It’s clear that there are numerous teenagers and young adults in the UK that have the potential to be successful business owners. Within this post I wanted to discuss the approach and obstacles that the next Alan Sugar is likely to come across when starting up a business. Firstly, the process of starting up a business is roughly the same for everyone, regardless of age. Below are four main areas that require consideration in the early stages of starting a business.

  • Idea: Every good business starts off with a good idea. This doesn’t need to be original as some of the best companies come from recycling an existing idea but doing it better
  • Research: Sound research provides the foundation for any successful business. This can range from market research to testing your idea against an existing company that is following a similar path
  • Name: Naming your business requires creativity and forethought. Not only does it help build your brand but it helps provide potential clients and customers with a first impression of what your company is about. However one areas of difficulty is avoiding issues of copyright infringement – using the same name as someone else – and also using words that require prior official permission otherwise known as sensitive words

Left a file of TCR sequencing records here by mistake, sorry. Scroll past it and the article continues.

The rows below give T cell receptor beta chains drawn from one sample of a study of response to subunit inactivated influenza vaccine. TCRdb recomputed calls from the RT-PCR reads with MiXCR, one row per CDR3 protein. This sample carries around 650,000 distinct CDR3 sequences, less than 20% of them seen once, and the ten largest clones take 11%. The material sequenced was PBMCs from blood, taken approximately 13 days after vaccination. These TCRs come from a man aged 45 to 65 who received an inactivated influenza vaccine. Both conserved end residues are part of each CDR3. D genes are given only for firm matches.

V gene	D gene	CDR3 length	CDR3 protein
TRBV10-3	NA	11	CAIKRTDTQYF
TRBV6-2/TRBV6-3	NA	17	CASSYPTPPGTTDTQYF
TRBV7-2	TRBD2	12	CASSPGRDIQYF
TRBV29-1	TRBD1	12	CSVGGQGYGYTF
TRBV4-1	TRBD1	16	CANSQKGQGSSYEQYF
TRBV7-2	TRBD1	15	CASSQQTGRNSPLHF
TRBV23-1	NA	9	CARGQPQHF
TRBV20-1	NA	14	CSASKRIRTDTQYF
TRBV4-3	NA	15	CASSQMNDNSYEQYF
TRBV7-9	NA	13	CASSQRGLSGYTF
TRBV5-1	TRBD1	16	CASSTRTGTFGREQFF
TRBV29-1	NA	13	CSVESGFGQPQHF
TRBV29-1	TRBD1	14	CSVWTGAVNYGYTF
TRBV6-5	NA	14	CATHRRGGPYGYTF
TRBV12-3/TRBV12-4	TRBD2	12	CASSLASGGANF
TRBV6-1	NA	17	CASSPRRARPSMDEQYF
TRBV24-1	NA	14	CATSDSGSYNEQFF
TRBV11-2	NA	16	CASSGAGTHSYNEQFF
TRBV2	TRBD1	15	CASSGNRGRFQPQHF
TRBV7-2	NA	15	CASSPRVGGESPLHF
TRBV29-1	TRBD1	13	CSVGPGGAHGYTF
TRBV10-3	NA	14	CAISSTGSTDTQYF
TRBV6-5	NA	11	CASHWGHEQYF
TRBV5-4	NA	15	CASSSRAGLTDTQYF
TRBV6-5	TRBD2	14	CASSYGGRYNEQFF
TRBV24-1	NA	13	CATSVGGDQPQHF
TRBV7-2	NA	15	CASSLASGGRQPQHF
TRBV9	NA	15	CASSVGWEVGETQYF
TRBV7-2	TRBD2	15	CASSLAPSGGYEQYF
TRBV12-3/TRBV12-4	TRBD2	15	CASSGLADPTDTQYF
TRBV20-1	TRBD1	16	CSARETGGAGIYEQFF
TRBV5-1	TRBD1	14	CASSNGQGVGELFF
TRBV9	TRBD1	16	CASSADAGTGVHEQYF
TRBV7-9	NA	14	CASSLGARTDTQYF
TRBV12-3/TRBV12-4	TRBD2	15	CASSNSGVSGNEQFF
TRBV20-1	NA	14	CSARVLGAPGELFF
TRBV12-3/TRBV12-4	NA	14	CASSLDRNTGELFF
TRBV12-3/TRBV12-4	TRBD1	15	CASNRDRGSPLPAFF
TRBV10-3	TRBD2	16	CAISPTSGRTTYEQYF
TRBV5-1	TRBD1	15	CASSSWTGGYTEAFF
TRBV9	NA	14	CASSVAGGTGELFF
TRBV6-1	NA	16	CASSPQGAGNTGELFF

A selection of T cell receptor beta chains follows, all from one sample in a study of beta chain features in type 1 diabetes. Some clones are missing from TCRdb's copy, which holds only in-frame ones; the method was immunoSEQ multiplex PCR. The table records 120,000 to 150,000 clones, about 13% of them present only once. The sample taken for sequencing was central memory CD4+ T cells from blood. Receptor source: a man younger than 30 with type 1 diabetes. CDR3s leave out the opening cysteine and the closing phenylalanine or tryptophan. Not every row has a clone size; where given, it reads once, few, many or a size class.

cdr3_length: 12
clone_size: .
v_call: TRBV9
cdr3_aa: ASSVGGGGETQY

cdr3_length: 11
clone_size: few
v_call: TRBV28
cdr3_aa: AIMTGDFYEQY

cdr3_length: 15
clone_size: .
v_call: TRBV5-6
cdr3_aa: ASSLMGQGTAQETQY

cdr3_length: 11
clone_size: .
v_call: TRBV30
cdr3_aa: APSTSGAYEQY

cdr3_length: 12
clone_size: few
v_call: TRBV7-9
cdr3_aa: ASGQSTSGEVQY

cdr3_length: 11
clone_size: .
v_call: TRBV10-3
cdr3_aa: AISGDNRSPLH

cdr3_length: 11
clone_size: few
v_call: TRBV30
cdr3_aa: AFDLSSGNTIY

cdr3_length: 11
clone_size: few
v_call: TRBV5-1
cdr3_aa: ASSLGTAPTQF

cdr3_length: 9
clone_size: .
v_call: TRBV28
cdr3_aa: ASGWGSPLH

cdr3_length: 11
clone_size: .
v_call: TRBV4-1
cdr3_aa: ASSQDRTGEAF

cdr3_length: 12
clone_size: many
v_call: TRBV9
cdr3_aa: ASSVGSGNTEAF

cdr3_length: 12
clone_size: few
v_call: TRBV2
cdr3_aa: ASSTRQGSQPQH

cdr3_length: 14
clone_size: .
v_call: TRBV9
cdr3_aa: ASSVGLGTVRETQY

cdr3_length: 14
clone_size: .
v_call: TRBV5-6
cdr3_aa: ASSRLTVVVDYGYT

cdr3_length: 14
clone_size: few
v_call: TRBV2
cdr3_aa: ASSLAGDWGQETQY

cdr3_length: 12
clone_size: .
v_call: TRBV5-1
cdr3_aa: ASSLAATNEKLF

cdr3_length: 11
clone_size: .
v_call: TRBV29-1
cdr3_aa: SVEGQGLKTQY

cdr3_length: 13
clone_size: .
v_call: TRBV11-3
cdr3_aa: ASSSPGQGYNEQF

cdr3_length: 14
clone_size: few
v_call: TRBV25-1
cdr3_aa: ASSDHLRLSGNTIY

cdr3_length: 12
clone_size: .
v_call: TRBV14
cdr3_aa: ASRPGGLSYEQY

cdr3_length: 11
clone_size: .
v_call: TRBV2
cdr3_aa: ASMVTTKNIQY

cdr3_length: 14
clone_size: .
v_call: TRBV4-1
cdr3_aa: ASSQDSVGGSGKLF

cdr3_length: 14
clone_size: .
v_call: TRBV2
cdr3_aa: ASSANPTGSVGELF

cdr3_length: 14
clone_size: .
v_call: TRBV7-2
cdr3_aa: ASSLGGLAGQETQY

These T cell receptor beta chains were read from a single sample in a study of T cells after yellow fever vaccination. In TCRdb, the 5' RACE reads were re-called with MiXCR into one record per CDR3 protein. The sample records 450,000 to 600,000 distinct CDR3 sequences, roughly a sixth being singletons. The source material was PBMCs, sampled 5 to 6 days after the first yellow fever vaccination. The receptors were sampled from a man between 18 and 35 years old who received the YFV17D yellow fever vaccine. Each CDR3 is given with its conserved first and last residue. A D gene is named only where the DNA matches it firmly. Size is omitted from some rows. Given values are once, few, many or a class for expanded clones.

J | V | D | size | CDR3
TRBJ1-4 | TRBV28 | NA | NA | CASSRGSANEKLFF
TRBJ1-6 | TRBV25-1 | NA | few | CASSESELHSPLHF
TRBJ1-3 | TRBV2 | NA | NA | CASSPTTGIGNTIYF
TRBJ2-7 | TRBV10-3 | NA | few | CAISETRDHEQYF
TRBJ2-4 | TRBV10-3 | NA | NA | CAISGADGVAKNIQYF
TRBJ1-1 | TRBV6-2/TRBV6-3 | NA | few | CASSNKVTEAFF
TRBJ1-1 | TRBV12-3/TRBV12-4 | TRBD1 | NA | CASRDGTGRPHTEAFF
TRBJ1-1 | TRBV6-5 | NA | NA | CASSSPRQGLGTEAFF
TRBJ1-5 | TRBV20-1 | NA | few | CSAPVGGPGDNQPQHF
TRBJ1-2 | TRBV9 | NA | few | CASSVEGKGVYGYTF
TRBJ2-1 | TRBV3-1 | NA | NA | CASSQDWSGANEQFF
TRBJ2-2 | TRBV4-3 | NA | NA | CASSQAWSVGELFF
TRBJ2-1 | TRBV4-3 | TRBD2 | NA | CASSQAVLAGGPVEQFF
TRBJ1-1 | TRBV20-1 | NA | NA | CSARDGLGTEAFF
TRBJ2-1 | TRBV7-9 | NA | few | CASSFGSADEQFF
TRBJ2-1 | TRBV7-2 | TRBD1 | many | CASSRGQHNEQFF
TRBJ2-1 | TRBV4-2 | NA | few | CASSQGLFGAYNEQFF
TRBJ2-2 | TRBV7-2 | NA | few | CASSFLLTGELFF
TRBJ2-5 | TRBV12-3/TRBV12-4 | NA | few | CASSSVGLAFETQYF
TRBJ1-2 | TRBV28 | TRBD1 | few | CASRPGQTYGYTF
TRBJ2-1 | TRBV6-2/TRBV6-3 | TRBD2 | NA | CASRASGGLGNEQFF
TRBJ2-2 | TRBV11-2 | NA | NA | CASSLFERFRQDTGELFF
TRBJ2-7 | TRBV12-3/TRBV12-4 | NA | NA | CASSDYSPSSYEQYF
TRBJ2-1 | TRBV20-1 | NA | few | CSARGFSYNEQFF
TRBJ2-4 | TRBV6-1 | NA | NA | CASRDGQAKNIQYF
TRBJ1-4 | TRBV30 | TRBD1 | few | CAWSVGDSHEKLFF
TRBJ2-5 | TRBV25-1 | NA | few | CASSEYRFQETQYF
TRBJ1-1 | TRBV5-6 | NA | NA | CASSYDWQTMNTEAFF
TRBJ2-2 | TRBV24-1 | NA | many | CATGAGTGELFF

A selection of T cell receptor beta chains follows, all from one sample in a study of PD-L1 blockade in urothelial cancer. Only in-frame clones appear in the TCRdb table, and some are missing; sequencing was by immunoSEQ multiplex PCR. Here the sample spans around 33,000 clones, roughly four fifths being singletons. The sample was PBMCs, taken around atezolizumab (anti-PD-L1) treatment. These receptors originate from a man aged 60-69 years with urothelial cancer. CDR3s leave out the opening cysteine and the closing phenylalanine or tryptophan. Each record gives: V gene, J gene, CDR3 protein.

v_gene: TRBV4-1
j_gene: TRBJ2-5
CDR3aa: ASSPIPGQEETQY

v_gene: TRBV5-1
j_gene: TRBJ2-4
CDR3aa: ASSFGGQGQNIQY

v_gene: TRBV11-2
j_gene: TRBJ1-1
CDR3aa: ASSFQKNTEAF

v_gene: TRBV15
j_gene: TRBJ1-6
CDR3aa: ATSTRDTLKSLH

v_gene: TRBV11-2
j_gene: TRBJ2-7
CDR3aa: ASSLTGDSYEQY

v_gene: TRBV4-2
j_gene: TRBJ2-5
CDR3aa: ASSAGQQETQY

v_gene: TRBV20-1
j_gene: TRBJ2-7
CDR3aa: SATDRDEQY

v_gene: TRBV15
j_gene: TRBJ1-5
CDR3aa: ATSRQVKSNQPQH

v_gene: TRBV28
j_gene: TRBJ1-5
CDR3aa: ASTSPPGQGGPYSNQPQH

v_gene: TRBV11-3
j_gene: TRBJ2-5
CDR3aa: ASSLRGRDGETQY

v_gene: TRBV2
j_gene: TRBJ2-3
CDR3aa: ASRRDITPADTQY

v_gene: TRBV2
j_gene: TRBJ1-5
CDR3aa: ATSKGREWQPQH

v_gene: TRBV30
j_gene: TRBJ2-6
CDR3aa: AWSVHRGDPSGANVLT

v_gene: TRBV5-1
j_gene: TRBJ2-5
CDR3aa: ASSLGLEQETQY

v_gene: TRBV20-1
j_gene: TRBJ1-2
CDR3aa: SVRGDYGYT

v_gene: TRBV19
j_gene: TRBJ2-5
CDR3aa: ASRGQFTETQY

• Plan: Once you are confident that there is a gap in the market for your business, the next step is to make a structured plan.  A business plan is effectively a written document that describes your business, its objectives, its strategies, the market it is in and its financial forecasts. This is not just for personal use as it can help secure funding from a bank or private investor. In the future it can also help with measuring success within your business

Alongside the issues considered above, young entrepreneurs may face additional challenges because of their age, such as the legal and financial complications below:

  • Legal: From a legal point of view, anyone under 18 is classified as a ‘young person’ but this should not deter young people from starting their own businesses. However it may affect your ability to conduct some areas of business because as a minor one is legally unable to sign or be held to a contact. Therefore getting someone over the age of 18 to help you may solve this situation